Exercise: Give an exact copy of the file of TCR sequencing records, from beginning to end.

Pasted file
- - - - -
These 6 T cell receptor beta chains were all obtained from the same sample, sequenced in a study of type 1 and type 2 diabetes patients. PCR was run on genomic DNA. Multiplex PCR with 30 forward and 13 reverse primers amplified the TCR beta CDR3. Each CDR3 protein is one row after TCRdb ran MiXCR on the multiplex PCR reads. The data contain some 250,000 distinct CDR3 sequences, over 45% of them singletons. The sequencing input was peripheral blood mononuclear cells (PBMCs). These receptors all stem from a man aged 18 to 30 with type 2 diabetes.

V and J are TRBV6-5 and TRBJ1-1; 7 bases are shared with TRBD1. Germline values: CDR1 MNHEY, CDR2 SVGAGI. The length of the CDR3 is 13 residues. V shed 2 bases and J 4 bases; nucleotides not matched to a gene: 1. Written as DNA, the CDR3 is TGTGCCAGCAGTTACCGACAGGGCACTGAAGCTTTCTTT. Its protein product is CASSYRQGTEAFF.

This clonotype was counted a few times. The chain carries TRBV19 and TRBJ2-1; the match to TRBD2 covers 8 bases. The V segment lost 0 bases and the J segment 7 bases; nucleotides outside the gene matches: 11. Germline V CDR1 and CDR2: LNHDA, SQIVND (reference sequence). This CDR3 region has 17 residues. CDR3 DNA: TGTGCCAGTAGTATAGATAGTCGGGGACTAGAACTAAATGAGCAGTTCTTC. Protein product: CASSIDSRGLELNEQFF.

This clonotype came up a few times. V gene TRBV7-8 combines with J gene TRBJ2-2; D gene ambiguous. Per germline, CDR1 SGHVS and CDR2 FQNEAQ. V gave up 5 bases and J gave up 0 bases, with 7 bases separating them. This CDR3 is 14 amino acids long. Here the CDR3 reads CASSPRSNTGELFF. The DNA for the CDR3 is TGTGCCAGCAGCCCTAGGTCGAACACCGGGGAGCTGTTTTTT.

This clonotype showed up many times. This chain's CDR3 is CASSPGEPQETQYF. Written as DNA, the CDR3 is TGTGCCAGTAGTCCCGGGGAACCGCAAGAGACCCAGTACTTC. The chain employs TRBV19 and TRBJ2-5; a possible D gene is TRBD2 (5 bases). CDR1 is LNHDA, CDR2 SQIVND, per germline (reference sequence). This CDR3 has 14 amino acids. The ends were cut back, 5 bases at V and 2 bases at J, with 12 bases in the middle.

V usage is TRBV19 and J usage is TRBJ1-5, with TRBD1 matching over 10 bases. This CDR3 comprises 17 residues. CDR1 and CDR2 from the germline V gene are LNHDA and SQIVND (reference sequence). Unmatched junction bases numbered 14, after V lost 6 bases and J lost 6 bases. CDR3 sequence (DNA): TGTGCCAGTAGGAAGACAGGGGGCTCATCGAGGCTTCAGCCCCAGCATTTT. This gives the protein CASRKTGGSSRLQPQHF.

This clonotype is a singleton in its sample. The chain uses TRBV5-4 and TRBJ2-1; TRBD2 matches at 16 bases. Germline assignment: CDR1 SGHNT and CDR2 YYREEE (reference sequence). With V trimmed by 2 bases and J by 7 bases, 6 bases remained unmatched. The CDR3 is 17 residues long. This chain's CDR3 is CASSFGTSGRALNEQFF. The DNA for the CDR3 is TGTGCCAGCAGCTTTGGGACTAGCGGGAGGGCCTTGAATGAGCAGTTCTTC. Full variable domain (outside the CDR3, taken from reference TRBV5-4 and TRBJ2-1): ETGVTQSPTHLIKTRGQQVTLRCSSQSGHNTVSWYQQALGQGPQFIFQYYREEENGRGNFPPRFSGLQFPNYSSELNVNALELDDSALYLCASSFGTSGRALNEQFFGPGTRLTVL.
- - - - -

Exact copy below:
These 6 T cell receptor beta chains were all obtained from the same sample, sequenced in a study of type 1 and type 2 diabetes patients. PCR was run on genomic DNA. Multiplex PCR with 30 forward and 13 reverse primers amplified the TCR beta CDR3. Each CDR3 protein is one row after TCRdb ran MiXCR on the multiplex PCR reads. The data contain some 250,000 distinct CDR3 sequences, over 45% of them singletons. The sequencing input was peripheral blood mononuclear cells (PBMCs). These receptors all stem from a man aged 18 to 30 with type 2 diabetes.

V and J are TRBV6-5 and TRBJ1-1; 7 bases are shared with TRBD1. Germline values: CDR1 MNHEY, CDR2 SVGAGI. The length of the CDR3 is 13 residues. V shed 2 bases and J 4 bases; nucleotides not matched to a gene: 1. Written as DNA, the CDR3 is TGTGCCAGCAGTTACCGACAGGGCACTGAAGCTTTCTTT. Its protein product is CASSYRQGTEAFF.

This clonotype was counted a few times. The chain carries TRBV19 and TRBJ2-1; the match to TRBD2 covers 8 bases. The V segment lost 0 bases and the J segment 7 bases; nucleotides outside the gene matches: 11. Germline V CDR1 and CDR2: LNHDA, SQIVND (reference sequence). This CDR3 region has 17 residues. CDR3 DNA: TGTGCCAGTAGTATAGATAGTCGGGGACTAGAACTAAATGAGCAGTTCTTC. Protein product: CASSIDSRGLELNEQFF.

This clonotype came up a few times. V gene TRBV7-8 combines with J gene TRBJ2-2; D gene ambiguous. Per germline, CDR1 SGHVS and CDR2 FQNEAQ. V gave up 5 bases and J gave up 0 bases, with 7 bases separating them. This CDR3 is 14 amino acids long. Here the CDR3 reads CASSPRSNTGELFF. The DNA for the CDR3 is TGTGCCAGCAGCCCTAGGTCGAACACCGGGGAGCTGTTTTTT.

This clonotype showed up many times. This chain's CDR3 is CASSPGEPQETQYF. Written as DNA, the CDR3 is TGTGCCAGTAGTCCCGGGGAACCGCAAGAGACCCAGTACTTC. The chain employs TRBV19 and TRBJ2-5; a possible D gene is TRBD2 (5 bases). CDR1 is LNHDA, CDR2 SQIVND, per germline (reference sequence). This CDR3 has 14 amino acids. The ends were cut back, 5 bases at V and 2 bases at J, with 12 bases in the middle.

V usage is TRBV19 and J usage is TRBJ1-5, with TRBD1 matching over 10 bases. This CDR3 comprises 17 residues. CDR1 and CDR2 from the germline V gene are LNHDA and SQIVND (reference sequence). Unmatched junction bases numbered 14, after V lost 6 bases and J lost 6 bases. CDR3 sequence (DNA): TGTGCCAGTAGGAAGACAGGGGGCTCATCGAGGCTTCAGCCCCAGCATTTT. This gives the protein CASRKTGGSSRLQPQHF.

This clonotype is a singleton in its sample. The chain uses TRBV5-4 and TRBJ2-1; TRBD2 matches at 16 bases. Germline assignment: CDR1 SGHNT and CDR2 YYREEE (reference sequence). With V trimmed by 2 bases and J by 7 bases, 6 bases remained unmatched. The CDR3 is 17 residues long. This chain's CDR3 is CASSFGTSGRALNEQFF. The DNA for the CDR3 is TGTGCCAGCAGCTTTGGGACTAGCGGGAGGGCCTTGAATGAGCAGTTCTTC. Full variable domain (outside the CDR3, taken from reference TRBV5-4 and TRBJ2-1): ETGVTQSPTHLIKTRGQQVTLRCSSQSGHNTVSWYQQALGQGPQFIFQYYREEENGRGNFPPRFSGLQFPNYSSELNVNALELDDSALYLCASSFGTSGRALNEQFFGPGTRLTVL.